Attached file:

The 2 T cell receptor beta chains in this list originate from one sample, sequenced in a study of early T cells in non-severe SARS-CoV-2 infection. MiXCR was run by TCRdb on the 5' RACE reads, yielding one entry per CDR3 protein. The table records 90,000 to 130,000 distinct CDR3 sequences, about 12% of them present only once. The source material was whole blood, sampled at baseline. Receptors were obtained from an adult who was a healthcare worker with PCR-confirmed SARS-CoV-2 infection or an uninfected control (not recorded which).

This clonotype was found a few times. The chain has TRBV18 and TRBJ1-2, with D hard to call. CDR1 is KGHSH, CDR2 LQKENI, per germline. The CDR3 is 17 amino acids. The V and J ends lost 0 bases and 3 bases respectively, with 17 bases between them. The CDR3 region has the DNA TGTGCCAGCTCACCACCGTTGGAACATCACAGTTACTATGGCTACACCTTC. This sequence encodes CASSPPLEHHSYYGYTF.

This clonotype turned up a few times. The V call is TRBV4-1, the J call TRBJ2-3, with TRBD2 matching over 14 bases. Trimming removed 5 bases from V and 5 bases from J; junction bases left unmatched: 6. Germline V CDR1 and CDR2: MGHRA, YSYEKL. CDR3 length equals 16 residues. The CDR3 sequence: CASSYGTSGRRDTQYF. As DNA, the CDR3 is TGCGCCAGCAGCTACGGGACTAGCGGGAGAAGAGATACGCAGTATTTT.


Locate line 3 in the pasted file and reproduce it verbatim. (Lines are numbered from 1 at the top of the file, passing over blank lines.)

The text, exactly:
This clonotype turned up a few times. The V call is TRBV4-1, the J call TRBJ2-3, with TRBD2 matching over 14 bases. Trimming removed 5 bases from V and 5 bases from J; junction bases left unmatched: 6. Germline V CDR1 and CDR2: MGHRA, YSYEKL. CDR3 length equals 16 residues. The CDR3 sequence: CASSYGTSGRRDTQYF. As DNA, the CDR3 is TGCGCCAGCAGCTACGGGACTAGCGGGAGAAGAGATACGCAGTATTTT.